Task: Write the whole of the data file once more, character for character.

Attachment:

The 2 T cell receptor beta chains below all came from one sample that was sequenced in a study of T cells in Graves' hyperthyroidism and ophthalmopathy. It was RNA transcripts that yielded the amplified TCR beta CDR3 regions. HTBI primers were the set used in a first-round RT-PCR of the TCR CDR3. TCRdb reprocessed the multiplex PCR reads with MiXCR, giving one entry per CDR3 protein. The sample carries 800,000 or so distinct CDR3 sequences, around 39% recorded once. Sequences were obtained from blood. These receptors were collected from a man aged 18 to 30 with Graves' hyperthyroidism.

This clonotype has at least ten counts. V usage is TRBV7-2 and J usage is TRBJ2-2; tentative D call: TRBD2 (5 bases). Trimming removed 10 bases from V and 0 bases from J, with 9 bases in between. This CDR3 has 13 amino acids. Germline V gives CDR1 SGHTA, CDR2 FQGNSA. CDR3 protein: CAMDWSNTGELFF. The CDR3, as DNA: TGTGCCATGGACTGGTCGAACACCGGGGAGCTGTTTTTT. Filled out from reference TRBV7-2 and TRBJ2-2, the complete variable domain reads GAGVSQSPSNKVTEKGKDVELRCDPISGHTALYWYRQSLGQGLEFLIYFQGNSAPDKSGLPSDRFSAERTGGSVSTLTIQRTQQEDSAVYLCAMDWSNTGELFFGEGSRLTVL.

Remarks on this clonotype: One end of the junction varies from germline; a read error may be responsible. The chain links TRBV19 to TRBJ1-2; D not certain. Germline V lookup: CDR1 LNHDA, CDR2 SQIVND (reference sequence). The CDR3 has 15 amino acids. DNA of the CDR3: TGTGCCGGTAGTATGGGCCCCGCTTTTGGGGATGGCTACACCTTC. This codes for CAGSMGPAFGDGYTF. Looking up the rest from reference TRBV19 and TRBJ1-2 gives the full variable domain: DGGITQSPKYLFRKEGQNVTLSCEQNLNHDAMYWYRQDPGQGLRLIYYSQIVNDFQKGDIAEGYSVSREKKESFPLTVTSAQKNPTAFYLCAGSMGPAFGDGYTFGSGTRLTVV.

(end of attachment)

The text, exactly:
The 2 T cell receptor beta chains below all came from one sample that was sequenced in a study of T cells in Graves' hyperthyroidism and ophthalmopathy. It was RNA transcripts that yielded the amplified TCR beta CDR3 regions. HTBI primers were the set used in a first-round RT-PCR of the TCR CDR3. TCRdb reprocessed the multiplex PCR reads with MiXCR, giving one entry per CDR3 protein. The sample carries 800,000 or so distinct CDR3 sequences, around 39% recorded once. Sequences were obtained from blood. These receptors were collected from a man aged 18 to 30 with Graves' hyperthyroidism.

This clonotype has at least ten counts. V usage is TRBV7-2 and J usage is TRBJ2-2; tentative D call: TRBD2 (5 bases). Trimming removed 10 bases from V and 0 bases from J, with 9 bases in between. This CDR3 has 13 amino acids. Germline V gives CDR1 SGHTA, CDR2 FQGNSA. CDR3 protein: CAMDWSNTGELFF. The CDR3, as DNA: TGTGCCATGGACTGGTCGAACACCGGGGAGCTGTTTTTT. Filled out from reference TRBV7-2 and TRBJ2-2, the complete variable domain reads GAGVSQSPSNKVTEKGKDVELRCDPISGHTALYWYRQSLGQGLEFLIYFQGNSAPDKSGLPSDRFSAERTGGSVSTLTIQRTQQEDSAVYLCAMDWSNTGELFFGEGSRLTVL.

Remarks on this clonotype: One end of the junction varies from germline; a read error may be responsible. The chain links TRBV19 to TRBJ1-2; D not certain. Germline V lookup: CDR1 LNHDA, CDR2 SQIVND (reference sequence). The CDR3 has 15 amino acids. DNA of the CDR3: TGTGCCGGTAGTATGGGCCCCGCTTTTGGGGATGGCTACACCTTC. This codes for CAGSMGPAFGDGYTF. Looking up the rest from reference TRBV19 and TRBJ1-2 gives the full variable domain: DGGITQSPKYLFRKEGQNVTLSCEQNLNHDAMYWYRQDPGQGLRLIYYSQIVNDFQKGDIAEGYSVSREKKESFPLTVTSAQKNPTAFYLCAGSMGPAFGDGYTFGSGTRLTVV.